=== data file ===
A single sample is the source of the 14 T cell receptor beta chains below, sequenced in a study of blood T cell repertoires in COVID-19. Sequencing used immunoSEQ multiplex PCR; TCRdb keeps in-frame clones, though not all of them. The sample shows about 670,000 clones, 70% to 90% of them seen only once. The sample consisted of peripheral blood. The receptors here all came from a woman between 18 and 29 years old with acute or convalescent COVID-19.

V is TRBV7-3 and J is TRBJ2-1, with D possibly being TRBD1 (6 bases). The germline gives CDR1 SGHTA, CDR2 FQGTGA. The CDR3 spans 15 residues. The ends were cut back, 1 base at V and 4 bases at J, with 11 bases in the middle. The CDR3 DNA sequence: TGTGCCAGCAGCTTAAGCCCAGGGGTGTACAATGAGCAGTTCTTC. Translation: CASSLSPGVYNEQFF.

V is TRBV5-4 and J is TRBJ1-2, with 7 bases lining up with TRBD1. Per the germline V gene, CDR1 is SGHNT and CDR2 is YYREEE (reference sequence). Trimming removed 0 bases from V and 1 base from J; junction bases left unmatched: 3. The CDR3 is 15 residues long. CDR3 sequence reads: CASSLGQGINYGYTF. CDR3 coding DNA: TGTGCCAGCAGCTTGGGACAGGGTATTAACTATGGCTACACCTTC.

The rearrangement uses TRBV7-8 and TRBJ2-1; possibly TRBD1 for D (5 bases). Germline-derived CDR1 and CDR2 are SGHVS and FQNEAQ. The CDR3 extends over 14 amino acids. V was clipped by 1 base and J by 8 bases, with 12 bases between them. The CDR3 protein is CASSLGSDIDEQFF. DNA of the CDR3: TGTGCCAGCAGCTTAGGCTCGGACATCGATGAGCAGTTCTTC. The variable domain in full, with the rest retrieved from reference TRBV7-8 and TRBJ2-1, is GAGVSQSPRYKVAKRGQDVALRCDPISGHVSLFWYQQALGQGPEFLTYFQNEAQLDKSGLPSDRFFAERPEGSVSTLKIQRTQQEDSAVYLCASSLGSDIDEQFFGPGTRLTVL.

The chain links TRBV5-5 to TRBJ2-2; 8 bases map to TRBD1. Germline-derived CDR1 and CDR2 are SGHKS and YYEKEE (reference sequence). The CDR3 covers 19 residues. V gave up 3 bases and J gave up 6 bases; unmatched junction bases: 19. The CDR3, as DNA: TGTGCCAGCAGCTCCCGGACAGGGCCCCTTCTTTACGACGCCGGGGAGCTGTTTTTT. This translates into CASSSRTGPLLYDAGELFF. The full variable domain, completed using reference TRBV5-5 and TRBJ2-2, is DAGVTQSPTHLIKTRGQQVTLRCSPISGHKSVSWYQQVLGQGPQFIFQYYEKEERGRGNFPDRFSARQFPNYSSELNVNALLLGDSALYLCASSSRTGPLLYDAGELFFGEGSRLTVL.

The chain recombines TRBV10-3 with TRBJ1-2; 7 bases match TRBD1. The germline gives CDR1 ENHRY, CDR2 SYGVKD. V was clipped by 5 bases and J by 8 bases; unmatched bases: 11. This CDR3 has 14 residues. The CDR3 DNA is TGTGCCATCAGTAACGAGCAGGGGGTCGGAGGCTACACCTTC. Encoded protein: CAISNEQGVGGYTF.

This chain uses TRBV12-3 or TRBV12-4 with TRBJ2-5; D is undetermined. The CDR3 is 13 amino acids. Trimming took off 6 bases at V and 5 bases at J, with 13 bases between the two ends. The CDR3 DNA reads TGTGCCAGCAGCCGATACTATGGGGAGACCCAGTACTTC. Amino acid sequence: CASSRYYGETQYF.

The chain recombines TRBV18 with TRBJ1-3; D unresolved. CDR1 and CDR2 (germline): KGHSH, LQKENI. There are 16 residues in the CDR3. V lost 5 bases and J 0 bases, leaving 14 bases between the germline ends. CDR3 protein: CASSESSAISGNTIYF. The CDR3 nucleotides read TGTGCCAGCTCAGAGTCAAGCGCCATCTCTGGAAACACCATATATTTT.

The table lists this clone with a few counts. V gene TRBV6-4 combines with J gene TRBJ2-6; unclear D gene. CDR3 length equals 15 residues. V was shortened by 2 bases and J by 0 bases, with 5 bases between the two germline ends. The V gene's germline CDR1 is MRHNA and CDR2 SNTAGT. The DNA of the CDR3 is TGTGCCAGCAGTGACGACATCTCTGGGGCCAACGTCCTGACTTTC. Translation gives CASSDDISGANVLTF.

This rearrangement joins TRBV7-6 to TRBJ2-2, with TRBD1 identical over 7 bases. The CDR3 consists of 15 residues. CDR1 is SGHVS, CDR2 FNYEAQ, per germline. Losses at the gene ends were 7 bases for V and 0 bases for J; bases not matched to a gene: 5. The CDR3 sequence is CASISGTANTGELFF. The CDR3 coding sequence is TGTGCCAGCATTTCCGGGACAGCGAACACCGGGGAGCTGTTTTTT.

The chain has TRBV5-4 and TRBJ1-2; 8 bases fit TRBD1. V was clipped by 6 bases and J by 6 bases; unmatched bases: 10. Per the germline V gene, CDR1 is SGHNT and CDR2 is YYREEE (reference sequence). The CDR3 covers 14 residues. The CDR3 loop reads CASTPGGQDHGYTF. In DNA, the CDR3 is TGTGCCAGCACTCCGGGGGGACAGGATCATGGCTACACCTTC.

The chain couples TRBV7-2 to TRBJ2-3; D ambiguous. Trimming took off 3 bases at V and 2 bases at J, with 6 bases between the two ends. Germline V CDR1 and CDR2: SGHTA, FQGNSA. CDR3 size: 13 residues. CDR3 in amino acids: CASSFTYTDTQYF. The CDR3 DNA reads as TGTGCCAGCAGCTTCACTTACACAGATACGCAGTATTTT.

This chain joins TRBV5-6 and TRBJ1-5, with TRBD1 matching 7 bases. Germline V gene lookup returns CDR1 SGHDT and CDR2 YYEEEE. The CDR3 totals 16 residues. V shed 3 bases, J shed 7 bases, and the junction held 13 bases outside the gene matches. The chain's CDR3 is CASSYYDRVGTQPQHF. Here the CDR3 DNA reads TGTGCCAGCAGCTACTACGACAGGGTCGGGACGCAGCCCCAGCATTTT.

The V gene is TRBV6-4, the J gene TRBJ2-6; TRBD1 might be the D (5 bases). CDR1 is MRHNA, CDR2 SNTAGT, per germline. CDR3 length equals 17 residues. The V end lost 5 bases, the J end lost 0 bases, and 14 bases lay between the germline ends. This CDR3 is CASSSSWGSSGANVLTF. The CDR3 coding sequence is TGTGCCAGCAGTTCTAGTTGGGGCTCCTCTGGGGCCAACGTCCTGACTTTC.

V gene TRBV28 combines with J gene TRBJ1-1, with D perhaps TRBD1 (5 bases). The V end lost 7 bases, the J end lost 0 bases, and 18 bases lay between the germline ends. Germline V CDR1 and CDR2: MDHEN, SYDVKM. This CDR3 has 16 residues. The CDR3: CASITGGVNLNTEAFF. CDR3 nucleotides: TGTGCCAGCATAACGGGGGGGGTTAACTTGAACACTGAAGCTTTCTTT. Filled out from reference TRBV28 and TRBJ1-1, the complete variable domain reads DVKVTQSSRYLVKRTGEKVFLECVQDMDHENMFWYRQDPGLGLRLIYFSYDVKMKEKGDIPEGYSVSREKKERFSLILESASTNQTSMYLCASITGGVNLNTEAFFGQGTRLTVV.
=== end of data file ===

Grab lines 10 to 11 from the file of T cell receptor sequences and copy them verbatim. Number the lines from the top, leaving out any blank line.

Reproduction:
This rearrangement joins TRBV7-6 to TRBJ2-2, with TRBD1 identical over 7 bases. The CDR3 consists of 15 residues. CDR1 is SGHVS, CDR2 FNYEAQ, per germline. Losses at the gene ends were 7 bases for V and 0 bases for J; bases not matched to a gene: 5. The CDR3 sequence is CASISGTANTGELFF. The CDR3 coding sequence is TGTGCCAGCATTTCCGGGACAGCGAACACCGGGGAGCTGTTTTTT.

The chain has TRBV5-4 and TRBJ1-2; 8 bases fit TRBD1. V was clipped by 6 bases and J by 6 bases; unmatched bases: 10. Per the germline V gene, CDR1 is SGHNT and CDR2 is YYREEE (reference sequence). The CDR3 covers 14 residues. The CDR3 loop reads CASTPGGQDHGYTF. In DNA, the CDR3 is TGTGCCAGCACTCCGGGGGGACAGGATCATGGCTACACCTTC.